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Children's Literature Reviews
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Dicey's song
by Cynthia Voigt.
Contributor biographical information
New York : Atheneum, 1982.
196 p. : ill. ; 25 cm.


Sequel to: Homecoming.
Now that the four abandoned Tillerman children are settled in with their grandmother, Dicey finds that their new beginnings require love, trust, humor, and courage.

Best Books:

Children's Catalog, Eighteenth Edition, 2001 ; H.W. Wilson; United States
Children's Catalog, Nineteenth Edition, 2006 ; H.W. Wilson; United States
Middle And Junior High School Library Catalog, Eighth Edition, 2000 ; H.W. Wilson; United States
Middle and Junior High School Library Catalog, Ninth Edition, 2005 ; H.W. Wilson; United States
Recommended Literature: Kindergarten through Grade Twelve, 2002 ; California Department of Education; California

Awards, Honors, Prizes:

John Newbery Medal, 1983 Winner Grade 7 up United States

State and Provincial Reading Lists:

Colorado Blue Spruce Young Adult Book Award, 1986 ; Nominee; Colorado
Flicker Tale Children's Book Award, 1987 ; Nominee; Juvenile Fiction; North Dakota

Reading Measurement Programs:

Accelerated Reader" "
Interest Level Middle Grade" "
Book Level 5" "
Accelerated Reader Points 11" "
Accelerated Vocabulary, Literacy Skills" "

Reading Counts-Scholastic
Interest Level 6-8
Reading Level 5
Title Point Value 17
Lexile Measure 710


Snow (BookHive (
Thirteen-year-old Dicey manages to keep her young brothers James and Sammy, and younger sister Maybeth together after their mother abandons them. She walks all of them to their grandmotherís and finds them a new home. But now Dicey has to adjust to a new town, a new school, and, most of all, to not being in charge. Can she ever learn to let go and let others help her? Find out in this riveting story. Category: Award Books; Classics; Realistic Fiction. Grade Level: Intermediate (4th-6th grade). 1982, Antheneum. Ages 9 to 12.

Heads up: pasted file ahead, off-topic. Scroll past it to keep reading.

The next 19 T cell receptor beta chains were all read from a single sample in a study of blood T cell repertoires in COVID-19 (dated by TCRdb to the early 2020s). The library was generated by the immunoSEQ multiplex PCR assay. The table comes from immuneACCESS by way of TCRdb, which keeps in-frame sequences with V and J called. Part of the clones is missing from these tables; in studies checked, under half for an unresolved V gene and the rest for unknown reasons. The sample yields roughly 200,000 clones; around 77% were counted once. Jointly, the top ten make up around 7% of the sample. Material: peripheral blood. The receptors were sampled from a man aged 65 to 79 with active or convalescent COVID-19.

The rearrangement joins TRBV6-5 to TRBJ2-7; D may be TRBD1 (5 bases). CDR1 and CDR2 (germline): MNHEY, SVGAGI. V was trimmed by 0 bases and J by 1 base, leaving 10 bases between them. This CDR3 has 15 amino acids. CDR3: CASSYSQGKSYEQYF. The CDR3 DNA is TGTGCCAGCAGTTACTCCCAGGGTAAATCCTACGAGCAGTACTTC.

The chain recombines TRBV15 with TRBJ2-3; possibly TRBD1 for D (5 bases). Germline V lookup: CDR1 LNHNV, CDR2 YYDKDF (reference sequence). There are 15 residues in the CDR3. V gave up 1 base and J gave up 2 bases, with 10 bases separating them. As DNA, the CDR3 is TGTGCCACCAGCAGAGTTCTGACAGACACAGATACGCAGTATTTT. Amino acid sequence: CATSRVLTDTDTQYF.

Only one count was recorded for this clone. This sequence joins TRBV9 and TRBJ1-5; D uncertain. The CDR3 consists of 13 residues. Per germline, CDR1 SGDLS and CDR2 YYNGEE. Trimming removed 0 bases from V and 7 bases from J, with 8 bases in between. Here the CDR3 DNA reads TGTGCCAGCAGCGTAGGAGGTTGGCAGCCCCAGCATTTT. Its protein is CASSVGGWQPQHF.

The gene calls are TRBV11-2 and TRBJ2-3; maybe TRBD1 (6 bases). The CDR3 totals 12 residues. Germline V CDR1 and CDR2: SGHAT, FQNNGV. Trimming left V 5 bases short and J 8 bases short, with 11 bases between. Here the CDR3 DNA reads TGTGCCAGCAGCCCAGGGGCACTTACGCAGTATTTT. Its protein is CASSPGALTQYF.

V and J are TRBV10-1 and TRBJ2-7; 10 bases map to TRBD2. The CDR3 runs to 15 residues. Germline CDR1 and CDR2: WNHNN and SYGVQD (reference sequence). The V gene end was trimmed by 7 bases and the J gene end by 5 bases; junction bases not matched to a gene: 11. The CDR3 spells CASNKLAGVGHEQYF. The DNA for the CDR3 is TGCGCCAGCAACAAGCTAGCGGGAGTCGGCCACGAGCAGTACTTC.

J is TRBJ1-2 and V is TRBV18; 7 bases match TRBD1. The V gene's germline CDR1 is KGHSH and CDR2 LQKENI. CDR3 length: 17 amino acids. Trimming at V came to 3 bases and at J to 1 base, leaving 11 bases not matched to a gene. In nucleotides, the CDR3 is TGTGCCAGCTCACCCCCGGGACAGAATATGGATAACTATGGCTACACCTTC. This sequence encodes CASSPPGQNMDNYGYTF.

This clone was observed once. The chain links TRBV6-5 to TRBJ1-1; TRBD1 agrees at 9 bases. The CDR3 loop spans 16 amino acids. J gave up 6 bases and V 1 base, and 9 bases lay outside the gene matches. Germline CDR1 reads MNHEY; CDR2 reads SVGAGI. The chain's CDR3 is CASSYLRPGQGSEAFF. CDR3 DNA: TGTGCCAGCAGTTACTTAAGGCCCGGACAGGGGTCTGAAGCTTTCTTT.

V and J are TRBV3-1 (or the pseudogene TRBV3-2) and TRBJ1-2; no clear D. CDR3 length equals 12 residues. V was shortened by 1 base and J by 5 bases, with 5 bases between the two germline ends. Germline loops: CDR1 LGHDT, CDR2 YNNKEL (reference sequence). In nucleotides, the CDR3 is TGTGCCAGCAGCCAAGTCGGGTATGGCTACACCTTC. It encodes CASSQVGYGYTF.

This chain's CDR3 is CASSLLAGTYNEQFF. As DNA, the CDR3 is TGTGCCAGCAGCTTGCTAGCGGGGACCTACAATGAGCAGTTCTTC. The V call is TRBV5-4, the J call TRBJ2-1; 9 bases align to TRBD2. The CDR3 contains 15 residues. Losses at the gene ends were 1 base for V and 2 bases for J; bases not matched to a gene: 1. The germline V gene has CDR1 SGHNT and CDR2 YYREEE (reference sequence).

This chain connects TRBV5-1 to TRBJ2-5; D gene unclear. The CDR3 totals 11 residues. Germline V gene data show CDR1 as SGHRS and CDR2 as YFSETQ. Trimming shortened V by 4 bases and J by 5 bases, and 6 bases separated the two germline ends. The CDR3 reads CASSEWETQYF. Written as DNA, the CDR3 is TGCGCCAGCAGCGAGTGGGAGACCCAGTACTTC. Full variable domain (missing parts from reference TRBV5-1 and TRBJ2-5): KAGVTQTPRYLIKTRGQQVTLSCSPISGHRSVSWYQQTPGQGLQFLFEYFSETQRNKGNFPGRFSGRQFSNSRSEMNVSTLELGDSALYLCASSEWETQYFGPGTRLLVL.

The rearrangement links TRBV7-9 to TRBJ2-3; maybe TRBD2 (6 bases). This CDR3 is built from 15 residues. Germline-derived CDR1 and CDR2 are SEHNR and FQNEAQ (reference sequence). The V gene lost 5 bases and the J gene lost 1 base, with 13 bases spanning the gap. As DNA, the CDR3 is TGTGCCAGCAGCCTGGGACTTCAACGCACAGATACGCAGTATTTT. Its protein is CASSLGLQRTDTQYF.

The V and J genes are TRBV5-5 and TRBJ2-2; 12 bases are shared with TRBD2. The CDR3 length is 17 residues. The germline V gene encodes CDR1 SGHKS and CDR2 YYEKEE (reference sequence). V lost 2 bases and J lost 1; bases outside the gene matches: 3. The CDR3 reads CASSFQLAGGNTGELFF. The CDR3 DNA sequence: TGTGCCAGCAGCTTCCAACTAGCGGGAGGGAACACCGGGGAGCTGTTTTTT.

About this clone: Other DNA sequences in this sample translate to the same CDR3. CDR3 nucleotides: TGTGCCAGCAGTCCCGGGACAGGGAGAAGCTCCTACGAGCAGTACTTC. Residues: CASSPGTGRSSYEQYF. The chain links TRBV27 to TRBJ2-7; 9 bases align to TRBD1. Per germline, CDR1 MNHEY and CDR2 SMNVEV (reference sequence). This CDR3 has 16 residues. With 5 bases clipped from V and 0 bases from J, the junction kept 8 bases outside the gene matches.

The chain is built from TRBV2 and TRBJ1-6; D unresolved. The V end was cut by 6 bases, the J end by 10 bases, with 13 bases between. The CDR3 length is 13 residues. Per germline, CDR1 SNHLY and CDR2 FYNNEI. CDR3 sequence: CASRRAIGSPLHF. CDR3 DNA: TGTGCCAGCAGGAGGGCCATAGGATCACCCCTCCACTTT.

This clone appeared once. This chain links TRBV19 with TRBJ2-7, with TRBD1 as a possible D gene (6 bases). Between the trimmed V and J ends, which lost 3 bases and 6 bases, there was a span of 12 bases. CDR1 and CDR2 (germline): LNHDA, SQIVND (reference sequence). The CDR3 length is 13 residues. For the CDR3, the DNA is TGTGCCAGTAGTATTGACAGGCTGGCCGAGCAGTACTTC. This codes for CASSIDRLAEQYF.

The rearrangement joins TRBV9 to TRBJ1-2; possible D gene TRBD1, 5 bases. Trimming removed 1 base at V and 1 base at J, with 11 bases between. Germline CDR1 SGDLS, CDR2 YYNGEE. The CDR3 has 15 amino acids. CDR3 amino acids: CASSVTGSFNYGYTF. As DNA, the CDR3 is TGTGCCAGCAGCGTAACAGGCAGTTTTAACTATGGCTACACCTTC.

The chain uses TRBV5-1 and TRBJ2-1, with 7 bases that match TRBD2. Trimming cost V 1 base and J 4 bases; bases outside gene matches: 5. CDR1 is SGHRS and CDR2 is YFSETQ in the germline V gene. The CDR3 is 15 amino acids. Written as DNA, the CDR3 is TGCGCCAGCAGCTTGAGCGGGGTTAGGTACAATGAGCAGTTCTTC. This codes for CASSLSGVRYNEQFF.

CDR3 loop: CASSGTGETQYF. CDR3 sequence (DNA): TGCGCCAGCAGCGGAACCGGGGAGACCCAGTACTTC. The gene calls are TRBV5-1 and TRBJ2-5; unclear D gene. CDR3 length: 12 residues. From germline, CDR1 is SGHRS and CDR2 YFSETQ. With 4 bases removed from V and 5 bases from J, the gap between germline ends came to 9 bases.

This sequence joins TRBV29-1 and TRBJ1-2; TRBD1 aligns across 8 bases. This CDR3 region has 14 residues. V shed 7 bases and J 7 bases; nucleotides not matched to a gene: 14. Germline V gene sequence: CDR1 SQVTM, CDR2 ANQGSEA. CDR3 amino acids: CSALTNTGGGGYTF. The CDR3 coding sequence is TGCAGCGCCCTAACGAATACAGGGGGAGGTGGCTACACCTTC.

Ann Philips (Children's Literature)
In the second book of Voigt's "Tillerman family" cycle, Dicey and her younger brothers and sister settle in with their grandmother on a stark homestead by the Chesapeake Bay. Their mother remains unresponsive in a Boston psychiatric hospital. Dicey is confused about where she fits into the family now that Gram has taken over responsibility for the youngsters, but she soon learns that the family still needs her resourcefulness and solid good sense. Dicey and Gram steady one another as each reaches out, breaking Tillerman tradition. Gram is a hard, proud woman who has lived to regret her isolation and the scattering of her children. Gram makes overtures to town folk and her world expands. Dicey tries to remain aloof at school, but neither Jeff the musician nor the forceful Mina relents until Dicey allows them into her circle of caring. In her spare time, Dicey is restoring a derelict sailboat, meticulously sanding down layers of old paint. Metaphorically, her emotional defenses wear away as she slowly opens to hope, friendship, expressive writing, and finally to an acceptance of her mother's death. When Gram and Dicey bring her mother's ashes home, the broken family is nearly healed. Written in fine, spare prose, this outstanding Newbery Medal winner belongs in every school and community library collection. Readers will be eager to pick up the rest of the series. 2003 (orig. 1982), Aladdin/Simon and Schuster, $5.99. Ages 10 to 14.


Brothers and sisters--Fiction.
Family life--Fiction.
LanguageCall NumberLCCNDewey DecimalISBN/ISSN
English (eng) PZ7.V874 Di 1982
82003882 [Fic]
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